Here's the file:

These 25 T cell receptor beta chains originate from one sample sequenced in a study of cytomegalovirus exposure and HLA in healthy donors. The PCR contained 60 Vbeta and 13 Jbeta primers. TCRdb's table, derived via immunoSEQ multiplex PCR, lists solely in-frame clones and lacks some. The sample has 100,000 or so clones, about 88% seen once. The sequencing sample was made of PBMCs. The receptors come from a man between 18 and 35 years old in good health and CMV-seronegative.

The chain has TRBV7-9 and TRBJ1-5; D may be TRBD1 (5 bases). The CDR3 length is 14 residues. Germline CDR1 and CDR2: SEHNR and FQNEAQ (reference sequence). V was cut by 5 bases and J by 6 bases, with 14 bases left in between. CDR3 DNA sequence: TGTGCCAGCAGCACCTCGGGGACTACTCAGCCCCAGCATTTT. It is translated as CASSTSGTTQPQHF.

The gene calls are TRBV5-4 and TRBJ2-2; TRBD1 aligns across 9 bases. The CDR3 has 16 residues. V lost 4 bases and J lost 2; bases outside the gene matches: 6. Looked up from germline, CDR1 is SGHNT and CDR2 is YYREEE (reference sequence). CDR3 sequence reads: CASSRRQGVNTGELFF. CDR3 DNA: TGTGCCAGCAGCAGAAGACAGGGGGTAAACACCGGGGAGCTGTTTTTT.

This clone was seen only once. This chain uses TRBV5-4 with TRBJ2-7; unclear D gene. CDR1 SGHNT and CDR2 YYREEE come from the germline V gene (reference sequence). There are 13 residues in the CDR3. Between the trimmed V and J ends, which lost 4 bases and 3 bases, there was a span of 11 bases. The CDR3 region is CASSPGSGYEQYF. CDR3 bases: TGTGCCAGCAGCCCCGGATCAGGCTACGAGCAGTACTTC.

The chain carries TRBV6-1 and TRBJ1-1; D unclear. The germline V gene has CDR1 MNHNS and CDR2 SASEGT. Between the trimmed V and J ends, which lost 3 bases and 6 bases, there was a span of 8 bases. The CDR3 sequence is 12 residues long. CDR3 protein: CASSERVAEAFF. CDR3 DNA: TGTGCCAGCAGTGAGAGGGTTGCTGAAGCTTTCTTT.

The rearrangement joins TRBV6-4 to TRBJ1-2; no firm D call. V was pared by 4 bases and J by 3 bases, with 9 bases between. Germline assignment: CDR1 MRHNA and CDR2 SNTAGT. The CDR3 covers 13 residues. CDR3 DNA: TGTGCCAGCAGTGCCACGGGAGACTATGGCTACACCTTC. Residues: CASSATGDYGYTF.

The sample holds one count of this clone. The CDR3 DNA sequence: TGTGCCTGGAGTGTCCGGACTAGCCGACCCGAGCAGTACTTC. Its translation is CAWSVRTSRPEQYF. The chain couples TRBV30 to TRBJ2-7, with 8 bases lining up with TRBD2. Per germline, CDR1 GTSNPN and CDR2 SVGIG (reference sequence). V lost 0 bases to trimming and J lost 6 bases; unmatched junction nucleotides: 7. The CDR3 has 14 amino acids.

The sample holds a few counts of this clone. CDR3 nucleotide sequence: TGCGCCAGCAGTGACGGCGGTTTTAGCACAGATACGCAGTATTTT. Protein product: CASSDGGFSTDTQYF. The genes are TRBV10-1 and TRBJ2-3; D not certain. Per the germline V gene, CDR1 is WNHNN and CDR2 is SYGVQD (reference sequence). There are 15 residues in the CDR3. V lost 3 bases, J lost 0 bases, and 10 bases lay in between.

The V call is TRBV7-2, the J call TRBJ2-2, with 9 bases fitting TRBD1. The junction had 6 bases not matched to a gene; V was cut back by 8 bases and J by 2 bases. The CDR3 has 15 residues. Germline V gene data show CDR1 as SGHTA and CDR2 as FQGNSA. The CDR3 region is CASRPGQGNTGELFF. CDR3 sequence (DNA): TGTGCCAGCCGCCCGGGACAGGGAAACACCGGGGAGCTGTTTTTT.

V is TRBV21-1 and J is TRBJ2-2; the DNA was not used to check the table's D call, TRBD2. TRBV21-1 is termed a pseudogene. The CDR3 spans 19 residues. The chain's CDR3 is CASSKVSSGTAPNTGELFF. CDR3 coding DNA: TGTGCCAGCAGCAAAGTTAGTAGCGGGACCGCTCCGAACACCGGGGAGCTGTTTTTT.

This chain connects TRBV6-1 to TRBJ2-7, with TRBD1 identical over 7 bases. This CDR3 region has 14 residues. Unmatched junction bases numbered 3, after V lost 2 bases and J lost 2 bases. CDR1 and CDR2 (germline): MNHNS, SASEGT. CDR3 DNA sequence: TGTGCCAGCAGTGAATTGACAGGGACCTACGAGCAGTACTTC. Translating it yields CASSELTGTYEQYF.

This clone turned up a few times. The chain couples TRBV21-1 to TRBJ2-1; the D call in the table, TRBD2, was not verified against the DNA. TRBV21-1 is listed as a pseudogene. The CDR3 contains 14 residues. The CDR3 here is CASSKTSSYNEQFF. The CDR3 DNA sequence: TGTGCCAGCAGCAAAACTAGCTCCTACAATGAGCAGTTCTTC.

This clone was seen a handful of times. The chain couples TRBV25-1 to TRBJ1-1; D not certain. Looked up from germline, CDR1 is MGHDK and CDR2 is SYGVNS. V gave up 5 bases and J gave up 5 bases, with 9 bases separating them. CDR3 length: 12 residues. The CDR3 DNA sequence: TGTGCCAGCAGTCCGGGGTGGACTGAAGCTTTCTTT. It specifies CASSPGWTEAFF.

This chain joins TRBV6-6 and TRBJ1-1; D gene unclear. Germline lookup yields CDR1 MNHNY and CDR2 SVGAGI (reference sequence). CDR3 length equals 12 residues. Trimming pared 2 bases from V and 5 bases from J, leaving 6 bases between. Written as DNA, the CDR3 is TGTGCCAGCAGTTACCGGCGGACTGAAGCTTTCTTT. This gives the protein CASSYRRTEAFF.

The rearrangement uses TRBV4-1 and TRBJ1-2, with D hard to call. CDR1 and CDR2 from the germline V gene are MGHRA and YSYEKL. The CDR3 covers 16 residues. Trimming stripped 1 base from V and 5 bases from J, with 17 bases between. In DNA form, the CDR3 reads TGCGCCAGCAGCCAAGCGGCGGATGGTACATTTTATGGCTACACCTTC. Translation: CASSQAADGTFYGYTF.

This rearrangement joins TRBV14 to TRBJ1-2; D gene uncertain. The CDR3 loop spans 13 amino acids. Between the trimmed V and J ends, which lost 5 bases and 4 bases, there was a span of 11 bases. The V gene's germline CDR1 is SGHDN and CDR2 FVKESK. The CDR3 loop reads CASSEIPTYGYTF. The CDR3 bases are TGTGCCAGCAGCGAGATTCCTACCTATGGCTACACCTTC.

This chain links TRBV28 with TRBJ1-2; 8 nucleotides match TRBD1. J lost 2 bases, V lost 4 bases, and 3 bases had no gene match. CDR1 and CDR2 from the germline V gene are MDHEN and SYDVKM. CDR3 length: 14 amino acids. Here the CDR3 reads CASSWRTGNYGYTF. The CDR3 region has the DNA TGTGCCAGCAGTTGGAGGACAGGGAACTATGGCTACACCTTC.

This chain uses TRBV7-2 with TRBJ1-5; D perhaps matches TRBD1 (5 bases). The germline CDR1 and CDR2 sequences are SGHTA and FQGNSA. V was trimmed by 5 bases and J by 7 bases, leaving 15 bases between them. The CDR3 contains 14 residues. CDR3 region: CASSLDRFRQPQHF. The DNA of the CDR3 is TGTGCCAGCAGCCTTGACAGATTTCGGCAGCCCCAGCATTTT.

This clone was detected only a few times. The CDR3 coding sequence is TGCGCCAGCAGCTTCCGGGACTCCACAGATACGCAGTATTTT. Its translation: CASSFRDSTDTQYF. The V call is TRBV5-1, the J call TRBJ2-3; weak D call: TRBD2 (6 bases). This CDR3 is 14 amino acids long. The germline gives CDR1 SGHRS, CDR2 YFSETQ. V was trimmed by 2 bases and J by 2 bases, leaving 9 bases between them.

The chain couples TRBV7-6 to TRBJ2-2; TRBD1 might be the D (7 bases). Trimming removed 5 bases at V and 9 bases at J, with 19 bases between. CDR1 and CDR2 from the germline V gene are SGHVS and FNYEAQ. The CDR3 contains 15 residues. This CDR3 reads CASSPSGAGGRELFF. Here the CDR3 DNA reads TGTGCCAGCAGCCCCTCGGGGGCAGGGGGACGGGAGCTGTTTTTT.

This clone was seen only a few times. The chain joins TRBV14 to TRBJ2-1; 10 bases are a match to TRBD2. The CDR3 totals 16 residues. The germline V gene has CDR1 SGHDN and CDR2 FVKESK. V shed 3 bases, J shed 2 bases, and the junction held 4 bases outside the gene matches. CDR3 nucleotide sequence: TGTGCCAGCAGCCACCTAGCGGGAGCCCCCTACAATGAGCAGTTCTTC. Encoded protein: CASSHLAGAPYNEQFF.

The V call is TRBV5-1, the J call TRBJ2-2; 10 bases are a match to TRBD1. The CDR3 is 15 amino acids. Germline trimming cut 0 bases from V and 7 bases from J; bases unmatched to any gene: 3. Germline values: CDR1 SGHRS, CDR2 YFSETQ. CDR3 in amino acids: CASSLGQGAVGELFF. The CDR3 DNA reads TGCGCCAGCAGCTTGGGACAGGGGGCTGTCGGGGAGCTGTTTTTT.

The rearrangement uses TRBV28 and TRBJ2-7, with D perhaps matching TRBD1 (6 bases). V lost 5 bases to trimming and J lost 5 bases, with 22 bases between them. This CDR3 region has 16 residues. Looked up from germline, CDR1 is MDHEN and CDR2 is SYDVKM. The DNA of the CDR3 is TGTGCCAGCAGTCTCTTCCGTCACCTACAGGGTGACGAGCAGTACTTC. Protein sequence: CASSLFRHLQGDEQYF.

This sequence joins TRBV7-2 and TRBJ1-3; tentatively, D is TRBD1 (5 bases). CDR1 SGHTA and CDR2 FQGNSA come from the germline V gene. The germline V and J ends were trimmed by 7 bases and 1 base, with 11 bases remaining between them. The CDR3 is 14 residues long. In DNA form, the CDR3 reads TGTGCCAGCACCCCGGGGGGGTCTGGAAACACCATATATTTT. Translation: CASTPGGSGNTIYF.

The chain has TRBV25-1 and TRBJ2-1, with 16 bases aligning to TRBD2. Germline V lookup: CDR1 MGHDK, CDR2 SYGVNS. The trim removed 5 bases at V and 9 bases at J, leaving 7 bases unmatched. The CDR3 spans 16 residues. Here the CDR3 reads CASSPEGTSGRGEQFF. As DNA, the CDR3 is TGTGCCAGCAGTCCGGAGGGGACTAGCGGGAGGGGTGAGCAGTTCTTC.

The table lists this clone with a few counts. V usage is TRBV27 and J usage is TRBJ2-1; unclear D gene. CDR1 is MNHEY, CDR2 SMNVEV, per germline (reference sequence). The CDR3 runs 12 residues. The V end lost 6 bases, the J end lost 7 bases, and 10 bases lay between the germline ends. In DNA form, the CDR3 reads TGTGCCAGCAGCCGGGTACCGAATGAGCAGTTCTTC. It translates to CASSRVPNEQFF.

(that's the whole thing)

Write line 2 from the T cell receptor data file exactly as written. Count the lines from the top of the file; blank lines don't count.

The chain has TRBV7-9 and TRBJ1-5; D may be TRBD1 (5 bases). The CDR3 length is 14 residues. Germline CDR1 and CDR2: SEHNR and FQNEAQ (reference sequence). V was cut by 5 bases and J by 6 bases, with 14 bases left in between. CDR3 DNA sequence: TGTGCCAGCAGCACCTCGGGGACTACTCAGCCCCAGCATTTT. It is translated as CASSTSGTTQPQHF.